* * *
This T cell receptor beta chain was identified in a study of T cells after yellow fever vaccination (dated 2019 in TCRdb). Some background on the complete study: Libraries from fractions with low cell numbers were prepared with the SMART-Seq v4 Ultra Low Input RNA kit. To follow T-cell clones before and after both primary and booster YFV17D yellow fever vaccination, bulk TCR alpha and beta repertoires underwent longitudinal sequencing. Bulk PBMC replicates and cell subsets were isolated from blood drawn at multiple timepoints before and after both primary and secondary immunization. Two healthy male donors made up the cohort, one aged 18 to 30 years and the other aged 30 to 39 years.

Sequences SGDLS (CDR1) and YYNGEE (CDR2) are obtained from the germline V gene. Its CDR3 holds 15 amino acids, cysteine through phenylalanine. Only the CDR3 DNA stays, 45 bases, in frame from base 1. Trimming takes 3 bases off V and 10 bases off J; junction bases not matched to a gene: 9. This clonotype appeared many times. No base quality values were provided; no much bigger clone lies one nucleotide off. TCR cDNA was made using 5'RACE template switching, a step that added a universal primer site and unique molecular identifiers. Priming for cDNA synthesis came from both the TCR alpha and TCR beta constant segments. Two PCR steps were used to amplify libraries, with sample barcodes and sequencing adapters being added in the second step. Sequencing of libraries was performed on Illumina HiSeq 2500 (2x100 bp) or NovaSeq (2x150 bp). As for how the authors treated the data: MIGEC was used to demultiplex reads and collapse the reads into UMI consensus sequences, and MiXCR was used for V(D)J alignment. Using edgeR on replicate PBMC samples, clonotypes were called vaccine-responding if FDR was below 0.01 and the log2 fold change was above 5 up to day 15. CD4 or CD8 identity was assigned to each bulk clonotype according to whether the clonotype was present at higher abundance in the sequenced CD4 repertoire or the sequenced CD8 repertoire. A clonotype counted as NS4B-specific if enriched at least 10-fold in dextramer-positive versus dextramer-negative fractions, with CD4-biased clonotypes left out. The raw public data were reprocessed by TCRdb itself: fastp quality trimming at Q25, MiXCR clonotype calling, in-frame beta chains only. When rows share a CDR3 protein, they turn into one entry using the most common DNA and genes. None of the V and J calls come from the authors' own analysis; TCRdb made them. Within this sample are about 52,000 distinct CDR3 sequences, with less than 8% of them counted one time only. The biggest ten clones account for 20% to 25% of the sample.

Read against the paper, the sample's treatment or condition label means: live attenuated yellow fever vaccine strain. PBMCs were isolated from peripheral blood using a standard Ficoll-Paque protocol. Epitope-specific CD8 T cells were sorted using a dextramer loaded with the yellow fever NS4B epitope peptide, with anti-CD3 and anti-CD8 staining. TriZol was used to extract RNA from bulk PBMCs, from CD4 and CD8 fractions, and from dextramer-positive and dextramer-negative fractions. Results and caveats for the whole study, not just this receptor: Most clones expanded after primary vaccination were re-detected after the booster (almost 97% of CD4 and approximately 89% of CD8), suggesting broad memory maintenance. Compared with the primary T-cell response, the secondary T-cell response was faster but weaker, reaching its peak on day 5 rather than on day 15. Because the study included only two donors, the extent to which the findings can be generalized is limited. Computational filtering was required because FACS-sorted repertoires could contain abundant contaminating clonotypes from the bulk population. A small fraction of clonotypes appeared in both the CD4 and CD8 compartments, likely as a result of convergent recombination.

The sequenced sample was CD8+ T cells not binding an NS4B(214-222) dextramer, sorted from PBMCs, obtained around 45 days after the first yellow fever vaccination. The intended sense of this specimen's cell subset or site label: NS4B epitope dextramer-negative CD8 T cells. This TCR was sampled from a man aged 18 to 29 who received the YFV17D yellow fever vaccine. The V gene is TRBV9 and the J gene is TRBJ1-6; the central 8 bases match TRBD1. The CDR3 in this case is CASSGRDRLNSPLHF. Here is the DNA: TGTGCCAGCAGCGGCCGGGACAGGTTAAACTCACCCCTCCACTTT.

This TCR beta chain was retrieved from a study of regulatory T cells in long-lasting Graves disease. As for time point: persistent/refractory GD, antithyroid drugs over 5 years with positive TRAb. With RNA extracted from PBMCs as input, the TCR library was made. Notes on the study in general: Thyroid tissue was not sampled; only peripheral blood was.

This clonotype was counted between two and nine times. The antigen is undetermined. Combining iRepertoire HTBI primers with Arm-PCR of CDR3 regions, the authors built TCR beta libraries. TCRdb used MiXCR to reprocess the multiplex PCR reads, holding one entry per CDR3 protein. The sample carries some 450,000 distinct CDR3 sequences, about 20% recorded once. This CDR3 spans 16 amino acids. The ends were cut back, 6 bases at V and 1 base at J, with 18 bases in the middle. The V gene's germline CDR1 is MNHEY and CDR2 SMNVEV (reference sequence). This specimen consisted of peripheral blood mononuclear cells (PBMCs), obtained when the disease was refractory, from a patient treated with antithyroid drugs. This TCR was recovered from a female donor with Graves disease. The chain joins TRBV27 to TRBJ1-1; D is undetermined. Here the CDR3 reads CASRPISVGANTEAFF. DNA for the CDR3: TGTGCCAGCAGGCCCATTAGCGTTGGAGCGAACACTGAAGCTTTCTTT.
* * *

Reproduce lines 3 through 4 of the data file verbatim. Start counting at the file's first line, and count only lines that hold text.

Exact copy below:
Read against the paper, the sample's treatment or condition label means: live attenuated yellow fever vaccine strain. PBMCs were isolated from peripheral blood using a standard Ficoll-Paque protocol. Epitope-specific CD8 T cells were sorted using a dextramer loaded with the yellow fever NS4B epitope peptide, with anti-CD3 and anti-CD8 staining. TriZol was used to extract RNA from bulk PBMCs, from CD4 and CD8 fractions, and from dextramer-positive and dextramer-negative fractions. Results and caveats for the whole study, not just this receptor: Most clones expanded after primary vaccination were re-detected after the booster (almost 97% of CD4 and approximately 89% of CD8), suggesting broad memory maintenance. Compared with the primary T-cell response, the secondary T-cell response was faster but weaker, reaching its peak on day 5 rather than on day 15. Because the study included only two donors, the extent to which the findings can be generalized is limited. Computational filtering was required because FACS-sorted repertoires could contain abundant contaminating clonotypes from the bulk population. A small fraction of clonotypes appeared in both the CD4 and CD8 compartments, likely as a result of convergent recombination.

The sequenced sample was CD8+ T cells not binding an NS4B(214-222) dextramer, sorted from PBMCs, obtained around 45 days after the first yellow fever vaccination. The intended sense of this specimen's cell subset or site label: NS4B epitope dextramer-negative CD8 T cells. This TCR was sampled from a man aged 18 to 29 who received the YFV17D yellow fever vaccine. The V gene is TRBV9 and the J gene is TRBJ1-6; the central 8 bases match TRBD1. The CDR3 in this case is CASSGRDRLNSPLHF. Here is the DNA: TGTGCCAGCAGCGGCCGGGACAGGTTAAACTCACCCCTCCACTTT.